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Having a bout of road rage? Your car can let you know

BOOSTER SHOTS: Oddities, musings and news from the
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November 03, 2011|By Jeannine Stein, Los Angeles Times / For the Booster Shots blog
  • Does this make your blood pressure rise? A new device can let you know if you're stressed while driving.
Does this make your blood pressure rise? A new device can let you know if you're… (Mark Boster / Los Angeles…)

Calling all multitaskers: In the future, you may be able to drive and check your vitals at the same time.

German scientists in collaboration with BMW Group researchers have come up with a device that allows drivers to do quick healths check while in the car, provided their hands are on the wheel. Using technology that integrates sensors into the steering wheel, drivers can find out such things as their heart rates and oxygen saturation levels of their blood while on the road.

The system can also detect skin conductance, a measurement of how well the skin conducts electricity that can vary according to the skin's moisture level. Through this, drivers would be able to tell whether they were under stress or whether their blood pressure was beyond bounds. The information would be transmitted to the car and displayed.

This isn't available for the consumer market yet, but according to a news release, it's a viable version of one that's used in driver stress-measuring studies. Scientists at Technische Universitaet Muenchen say that unlike the study version, their technology allows the driver to be wire-free, thanks to commercially available sensors.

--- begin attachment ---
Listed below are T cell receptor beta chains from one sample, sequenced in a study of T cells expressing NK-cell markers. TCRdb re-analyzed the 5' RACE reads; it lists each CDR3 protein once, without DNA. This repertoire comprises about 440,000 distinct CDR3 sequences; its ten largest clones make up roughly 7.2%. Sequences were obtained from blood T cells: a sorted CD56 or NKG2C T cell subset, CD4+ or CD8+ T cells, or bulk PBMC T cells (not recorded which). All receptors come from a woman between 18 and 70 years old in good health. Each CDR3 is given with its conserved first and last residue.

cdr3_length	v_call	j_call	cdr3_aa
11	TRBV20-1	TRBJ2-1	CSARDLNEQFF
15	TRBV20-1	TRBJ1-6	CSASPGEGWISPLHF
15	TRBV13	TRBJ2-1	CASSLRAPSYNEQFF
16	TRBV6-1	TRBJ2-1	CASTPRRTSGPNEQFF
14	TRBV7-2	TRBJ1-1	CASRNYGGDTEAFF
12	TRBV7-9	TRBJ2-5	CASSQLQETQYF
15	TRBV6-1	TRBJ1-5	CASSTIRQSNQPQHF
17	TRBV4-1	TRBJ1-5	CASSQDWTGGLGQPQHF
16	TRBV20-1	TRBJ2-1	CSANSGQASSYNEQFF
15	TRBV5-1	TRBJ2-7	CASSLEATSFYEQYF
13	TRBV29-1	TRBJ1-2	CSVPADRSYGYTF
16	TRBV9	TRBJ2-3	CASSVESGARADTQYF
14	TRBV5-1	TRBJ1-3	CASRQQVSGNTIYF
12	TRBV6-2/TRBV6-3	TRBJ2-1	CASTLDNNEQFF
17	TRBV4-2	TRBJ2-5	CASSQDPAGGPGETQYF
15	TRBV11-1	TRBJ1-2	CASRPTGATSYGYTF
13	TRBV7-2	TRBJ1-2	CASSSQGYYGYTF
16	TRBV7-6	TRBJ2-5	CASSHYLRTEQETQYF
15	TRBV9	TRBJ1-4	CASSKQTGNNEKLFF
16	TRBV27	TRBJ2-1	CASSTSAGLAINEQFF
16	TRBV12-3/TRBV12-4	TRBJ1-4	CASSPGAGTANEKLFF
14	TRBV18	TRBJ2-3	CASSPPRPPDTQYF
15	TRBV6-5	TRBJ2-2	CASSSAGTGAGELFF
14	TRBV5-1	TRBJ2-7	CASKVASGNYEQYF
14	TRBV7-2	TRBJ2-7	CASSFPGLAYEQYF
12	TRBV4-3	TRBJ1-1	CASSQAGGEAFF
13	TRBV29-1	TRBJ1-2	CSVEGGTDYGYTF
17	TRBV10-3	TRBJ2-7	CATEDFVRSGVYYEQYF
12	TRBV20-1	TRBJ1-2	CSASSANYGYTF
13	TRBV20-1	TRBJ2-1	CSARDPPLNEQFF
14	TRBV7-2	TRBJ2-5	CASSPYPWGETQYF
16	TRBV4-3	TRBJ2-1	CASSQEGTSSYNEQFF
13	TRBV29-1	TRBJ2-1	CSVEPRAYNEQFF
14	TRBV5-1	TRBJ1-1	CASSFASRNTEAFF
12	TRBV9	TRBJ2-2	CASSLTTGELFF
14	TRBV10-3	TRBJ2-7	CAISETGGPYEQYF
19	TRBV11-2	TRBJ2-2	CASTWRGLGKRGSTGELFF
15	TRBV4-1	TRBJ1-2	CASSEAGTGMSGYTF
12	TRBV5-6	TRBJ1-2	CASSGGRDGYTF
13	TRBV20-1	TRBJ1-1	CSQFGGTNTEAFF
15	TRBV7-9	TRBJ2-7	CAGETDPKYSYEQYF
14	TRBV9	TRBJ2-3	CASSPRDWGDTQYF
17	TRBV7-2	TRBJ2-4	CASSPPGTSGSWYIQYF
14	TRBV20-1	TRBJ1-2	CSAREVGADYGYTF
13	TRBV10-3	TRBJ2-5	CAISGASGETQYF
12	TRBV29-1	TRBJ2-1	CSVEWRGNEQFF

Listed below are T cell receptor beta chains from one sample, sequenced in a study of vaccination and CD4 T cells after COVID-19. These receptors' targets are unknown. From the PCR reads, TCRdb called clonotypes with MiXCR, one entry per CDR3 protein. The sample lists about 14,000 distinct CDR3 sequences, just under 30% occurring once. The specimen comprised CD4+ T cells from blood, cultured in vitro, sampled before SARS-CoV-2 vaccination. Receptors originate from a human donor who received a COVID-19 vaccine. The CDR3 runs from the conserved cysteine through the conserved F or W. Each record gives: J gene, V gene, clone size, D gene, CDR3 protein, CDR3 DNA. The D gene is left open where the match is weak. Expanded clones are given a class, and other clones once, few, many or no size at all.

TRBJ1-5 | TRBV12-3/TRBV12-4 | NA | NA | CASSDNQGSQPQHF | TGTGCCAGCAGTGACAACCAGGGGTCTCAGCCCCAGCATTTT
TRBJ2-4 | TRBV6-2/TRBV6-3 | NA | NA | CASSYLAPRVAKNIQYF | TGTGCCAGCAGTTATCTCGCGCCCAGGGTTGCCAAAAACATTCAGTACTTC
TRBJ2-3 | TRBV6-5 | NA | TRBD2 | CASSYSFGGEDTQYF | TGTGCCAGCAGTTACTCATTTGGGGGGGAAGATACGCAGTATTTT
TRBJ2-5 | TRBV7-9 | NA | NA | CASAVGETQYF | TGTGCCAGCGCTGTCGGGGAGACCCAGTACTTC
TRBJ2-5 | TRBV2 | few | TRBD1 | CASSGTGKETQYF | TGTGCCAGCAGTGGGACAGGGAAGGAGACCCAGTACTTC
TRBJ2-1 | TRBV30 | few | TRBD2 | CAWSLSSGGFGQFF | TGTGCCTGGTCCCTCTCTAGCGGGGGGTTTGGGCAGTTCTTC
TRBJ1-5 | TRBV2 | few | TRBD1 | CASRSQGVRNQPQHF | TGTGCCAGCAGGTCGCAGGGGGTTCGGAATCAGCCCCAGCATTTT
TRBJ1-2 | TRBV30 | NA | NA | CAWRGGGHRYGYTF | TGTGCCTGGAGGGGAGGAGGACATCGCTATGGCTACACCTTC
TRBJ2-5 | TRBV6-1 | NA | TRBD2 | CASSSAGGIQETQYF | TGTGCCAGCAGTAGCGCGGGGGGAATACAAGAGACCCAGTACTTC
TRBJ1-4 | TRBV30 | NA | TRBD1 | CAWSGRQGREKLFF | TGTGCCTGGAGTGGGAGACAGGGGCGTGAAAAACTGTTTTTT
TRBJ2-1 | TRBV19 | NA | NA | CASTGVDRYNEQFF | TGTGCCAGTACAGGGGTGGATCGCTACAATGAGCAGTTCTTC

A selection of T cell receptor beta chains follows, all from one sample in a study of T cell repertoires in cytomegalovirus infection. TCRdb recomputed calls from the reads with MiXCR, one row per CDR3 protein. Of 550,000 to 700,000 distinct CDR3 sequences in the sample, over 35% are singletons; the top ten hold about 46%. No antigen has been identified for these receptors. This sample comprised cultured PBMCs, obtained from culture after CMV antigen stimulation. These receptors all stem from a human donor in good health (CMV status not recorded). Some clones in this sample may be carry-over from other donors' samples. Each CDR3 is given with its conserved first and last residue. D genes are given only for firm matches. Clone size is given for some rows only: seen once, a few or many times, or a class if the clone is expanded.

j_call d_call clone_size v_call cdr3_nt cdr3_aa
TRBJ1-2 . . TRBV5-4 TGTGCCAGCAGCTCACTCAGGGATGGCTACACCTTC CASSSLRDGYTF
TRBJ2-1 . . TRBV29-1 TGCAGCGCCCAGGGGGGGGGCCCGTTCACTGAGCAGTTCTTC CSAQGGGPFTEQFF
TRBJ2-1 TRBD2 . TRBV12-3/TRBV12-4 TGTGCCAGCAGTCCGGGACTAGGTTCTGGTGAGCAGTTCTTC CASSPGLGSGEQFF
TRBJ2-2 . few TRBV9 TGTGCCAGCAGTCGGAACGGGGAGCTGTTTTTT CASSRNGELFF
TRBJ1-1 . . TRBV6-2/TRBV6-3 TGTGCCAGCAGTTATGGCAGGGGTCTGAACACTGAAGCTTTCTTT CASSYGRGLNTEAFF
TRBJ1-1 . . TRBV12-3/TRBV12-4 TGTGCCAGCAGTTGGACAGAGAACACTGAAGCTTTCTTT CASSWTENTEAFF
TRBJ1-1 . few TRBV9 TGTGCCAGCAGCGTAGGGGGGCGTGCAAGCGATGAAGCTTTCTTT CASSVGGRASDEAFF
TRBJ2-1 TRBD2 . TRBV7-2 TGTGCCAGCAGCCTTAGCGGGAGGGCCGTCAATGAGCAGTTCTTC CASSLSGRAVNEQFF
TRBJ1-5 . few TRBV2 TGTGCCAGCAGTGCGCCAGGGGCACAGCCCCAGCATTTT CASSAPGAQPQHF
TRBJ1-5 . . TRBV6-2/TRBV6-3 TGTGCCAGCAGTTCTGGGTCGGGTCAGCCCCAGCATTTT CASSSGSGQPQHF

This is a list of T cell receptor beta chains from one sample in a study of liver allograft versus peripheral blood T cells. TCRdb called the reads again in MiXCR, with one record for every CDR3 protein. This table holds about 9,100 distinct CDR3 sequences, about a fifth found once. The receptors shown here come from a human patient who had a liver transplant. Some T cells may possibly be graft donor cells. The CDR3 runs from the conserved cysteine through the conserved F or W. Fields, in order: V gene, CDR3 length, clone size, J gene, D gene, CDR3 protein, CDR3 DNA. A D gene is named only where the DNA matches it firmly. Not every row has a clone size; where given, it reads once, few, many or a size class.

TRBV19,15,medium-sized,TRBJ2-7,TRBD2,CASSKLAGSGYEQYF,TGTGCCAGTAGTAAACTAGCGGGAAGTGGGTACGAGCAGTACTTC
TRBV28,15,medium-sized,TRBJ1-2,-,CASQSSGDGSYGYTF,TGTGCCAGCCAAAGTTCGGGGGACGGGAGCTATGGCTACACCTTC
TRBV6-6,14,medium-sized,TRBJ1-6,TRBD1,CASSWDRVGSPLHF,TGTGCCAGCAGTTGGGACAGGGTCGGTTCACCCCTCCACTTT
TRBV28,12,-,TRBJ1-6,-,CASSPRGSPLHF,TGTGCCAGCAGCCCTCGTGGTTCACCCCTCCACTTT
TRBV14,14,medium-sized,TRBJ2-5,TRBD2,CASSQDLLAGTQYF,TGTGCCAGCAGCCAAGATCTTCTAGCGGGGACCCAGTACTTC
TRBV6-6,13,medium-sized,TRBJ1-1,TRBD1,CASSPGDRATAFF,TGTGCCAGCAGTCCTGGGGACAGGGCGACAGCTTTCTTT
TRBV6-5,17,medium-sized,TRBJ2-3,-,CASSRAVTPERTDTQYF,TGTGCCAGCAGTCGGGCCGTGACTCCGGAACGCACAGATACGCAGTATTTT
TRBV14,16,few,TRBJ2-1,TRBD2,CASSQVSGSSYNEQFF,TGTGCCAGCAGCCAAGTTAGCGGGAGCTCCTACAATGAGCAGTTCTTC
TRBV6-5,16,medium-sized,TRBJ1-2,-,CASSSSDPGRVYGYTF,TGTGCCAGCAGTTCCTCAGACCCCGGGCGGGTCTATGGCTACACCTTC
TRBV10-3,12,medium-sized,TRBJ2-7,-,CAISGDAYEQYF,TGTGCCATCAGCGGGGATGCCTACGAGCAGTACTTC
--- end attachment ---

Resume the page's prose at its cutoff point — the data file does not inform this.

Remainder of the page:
The sensors could be useful in more dire situations as well. "Our vision is to get the vehicle to detect when the driver is no longer feeling well and to the initiate appropriate measures," TU Muenchen professor Tim C. Lueth said in the release. "When a stress situation is detected by means of skin conductance values, phone calls can be blocked, for instance, or the volume of the radio turned down automatically." With more serious problems, such as a heart attack or fainting spell, "The system could turn on the hazard warning lights, reduce the speed or even induce automated emergency braking."

While this seems like a pretty handy device -- and one that doesn't require drivers to take their hands off the wheel -- we're thinking in major cities where driving-induced stress and road rage are a daily occurrence, there may be a large number of cars emergency-braking every minute on surface streets, freeways and highways.

This might need a few tweaks before it gets to L.A.

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